Following is a listing of legislative and executive action for the week of June 17. Members of the General Assembly were scheduled to return to session June 24.
Health care plans provided through exchanges established under Obamacare would be prohibited from providing coverage for elective abortions under legislation signed by Governor Tom Corbett.
The federal Patient Protection and Affordable Care Act allows states to opt out of requiring the exchanges to provide coverage for abortions. Pennsylvania joins 17 other states in opting out under the provision.
State Senator Richard Alloway II, R-Adams, announced that he would introduce legislation to ease the application process for licenses to carry concealed firearms.
Under current law, “concealed-carry” applications must be submitted to the sheriff of the county in which applicants reside or to the police commissioner in Philadelphia.
Alloway said his proposal would allow applicants to file with a sheriff in an county adjoining the one they live in.
“The discussion of onerous new gun-control measures at the federal level has led to a dramatic increase in the number of individuals applying for a concealed-carry permit in many counties throughout the state,” Alloway said in a statement. “We need to explore ways to ease this burden on counties so applicants are not left waiting for months on end for their application to be considered.”
Republicans in the state House of Representatives have rejected proposed amendments to legislation, S 4, that aims to clarify that a “purely public charity” is ineligible for property tax. House Democrats argued that too many properties are now classified as belonging to charities and local governments and school districts have fewer and fewer properties to tax.
The bill is a response to the state Supreme Court’s 2012 ruling in Mesivtah v. Pike County Board of Assessment Appeals, which placed the property tax exemption of some charities in doubt.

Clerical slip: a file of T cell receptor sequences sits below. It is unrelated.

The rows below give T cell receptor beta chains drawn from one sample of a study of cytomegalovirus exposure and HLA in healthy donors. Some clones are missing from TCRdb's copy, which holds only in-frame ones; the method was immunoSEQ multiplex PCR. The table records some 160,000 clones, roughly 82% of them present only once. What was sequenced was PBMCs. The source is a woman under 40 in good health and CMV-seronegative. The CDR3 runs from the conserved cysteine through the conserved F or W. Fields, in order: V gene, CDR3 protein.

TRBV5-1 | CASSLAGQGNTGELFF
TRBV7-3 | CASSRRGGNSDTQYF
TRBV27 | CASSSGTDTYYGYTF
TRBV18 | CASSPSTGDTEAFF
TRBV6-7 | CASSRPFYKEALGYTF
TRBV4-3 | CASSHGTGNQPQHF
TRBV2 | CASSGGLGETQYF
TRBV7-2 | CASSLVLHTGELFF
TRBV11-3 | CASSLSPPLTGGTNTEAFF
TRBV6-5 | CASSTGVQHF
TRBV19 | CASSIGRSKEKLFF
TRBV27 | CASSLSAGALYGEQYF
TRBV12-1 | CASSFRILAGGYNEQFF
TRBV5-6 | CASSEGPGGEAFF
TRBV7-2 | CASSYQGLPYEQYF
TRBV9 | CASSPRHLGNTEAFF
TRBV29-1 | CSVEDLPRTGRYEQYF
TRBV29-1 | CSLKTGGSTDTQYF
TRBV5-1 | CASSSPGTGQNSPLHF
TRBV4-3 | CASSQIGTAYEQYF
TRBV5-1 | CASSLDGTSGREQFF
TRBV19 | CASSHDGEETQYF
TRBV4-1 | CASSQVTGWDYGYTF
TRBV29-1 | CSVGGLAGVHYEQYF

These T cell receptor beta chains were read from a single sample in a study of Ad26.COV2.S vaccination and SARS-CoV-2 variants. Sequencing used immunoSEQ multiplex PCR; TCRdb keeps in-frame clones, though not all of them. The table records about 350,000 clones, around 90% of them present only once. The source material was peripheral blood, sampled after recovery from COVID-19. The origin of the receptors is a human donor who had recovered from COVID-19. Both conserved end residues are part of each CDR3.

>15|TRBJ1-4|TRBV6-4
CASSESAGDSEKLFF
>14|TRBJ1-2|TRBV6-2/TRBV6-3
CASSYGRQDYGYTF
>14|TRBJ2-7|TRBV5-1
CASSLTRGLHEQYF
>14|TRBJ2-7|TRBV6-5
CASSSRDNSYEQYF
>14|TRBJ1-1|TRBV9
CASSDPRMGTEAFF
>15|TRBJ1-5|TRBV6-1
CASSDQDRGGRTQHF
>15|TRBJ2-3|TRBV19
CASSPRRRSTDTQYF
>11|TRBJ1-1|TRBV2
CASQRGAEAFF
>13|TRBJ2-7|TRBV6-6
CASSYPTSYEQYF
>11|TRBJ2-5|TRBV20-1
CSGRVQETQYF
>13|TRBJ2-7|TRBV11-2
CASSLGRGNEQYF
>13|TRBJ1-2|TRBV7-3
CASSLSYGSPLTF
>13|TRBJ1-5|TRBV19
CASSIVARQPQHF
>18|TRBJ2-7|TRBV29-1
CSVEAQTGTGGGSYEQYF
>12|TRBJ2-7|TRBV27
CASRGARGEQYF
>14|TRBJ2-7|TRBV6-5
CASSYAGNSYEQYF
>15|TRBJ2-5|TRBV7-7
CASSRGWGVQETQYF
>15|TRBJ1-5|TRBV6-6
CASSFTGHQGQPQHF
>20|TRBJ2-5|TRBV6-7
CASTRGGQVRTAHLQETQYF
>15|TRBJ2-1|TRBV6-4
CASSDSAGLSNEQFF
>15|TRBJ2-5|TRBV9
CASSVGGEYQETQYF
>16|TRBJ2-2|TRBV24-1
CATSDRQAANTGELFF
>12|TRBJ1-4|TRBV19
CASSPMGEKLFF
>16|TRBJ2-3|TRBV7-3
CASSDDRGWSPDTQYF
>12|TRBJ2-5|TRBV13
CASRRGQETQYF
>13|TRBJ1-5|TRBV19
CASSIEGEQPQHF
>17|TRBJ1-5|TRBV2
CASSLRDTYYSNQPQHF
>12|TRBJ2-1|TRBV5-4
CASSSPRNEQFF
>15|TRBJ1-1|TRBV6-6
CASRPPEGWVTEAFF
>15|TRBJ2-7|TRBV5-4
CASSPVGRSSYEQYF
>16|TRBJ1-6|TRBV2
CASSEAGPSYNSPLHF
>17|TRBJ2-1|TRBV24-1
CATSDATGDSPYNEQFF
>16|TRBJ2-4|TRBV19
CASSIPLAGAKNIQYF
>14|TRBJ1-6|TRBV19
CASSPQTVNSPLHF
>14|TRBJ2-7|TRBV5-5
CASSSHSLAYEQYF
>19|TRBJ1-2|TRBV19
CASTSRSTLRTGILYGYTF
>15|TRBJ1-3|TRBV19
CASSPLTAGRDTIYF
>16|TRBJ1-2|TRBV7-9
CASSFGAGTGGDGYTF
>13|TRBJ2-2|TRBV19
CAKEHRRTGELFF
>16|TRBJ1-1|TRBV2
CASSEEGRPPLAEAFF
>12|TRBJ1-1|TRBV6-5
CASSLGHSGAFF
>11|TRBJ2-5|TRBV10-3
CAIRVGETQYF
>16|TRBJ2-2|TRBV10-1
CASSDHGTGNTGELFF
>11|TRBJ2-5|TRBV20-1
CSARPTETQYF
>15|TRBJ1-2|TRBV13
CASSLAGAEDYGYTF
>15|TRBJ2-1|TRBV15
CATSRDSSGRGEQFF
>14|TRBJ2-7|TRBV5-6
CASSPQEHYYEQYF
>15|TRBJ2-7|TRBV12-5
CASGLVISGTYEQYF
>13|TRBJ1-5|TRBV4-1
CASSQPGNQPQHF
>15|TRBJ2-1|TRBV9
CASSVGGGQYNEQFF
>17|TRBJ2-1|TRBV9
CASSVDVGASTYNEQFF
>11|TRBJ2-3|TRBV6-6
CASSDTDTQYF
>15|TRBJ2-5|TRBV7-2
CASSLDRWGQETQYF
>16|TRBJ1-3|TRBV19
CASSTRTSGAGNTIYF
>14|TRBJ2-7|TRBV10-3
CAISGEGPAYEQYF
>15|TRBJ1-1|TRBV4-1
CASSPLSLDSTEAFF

“It is unfortunate that last year’s court ruling has led to new challenges regarding the charitable status of similar institutions and has created a great deal of uncertainty surrounding the law,” said state Senator Mike Brubaker, R-Lancaster. “Our goal with Senate Bill 4 is simple: to give the legislature the sole authority to establish criteria for a tax exemption, thereby providing a clear avenue to protecting our charities which serve the interests of our communities throughout this commonwealth.”
Corbett signed legislation, HB 492, that amends the Crime Victims Act to allow a victim or his or her representative to appear before the Board of Probation and Parole during the parole process of an inmate.
“We have an obligation to honor the rights and sometimes the memories of the people who have suffered from crime,” Corbett said. “That’s why we needed this bill to make sure that Pennsylvania leads the nation when it comes to acknowledging that just as criminals have rights, victims have them as well.”
The House approved a measure, HB 1462, that raises the threshold on custodial account transfers to minors.
The legislation updates the Uniform Transfers to Minors Act (UTMA) to increase the threshold from $25,000 to $50,000 for court approval of a transfer of money from a custodial account to a minor.
Currently, the UTMA allows someone to make a gift to a minor, either in a will or without one, without putting the money directly in the hands of a minor. Instead, a custodial account is set up at a bank and a custodian is appointed. Transfers from the custodial account may be made for the benefit of the minor without court approval as long as the transfer does not exceed $25,000.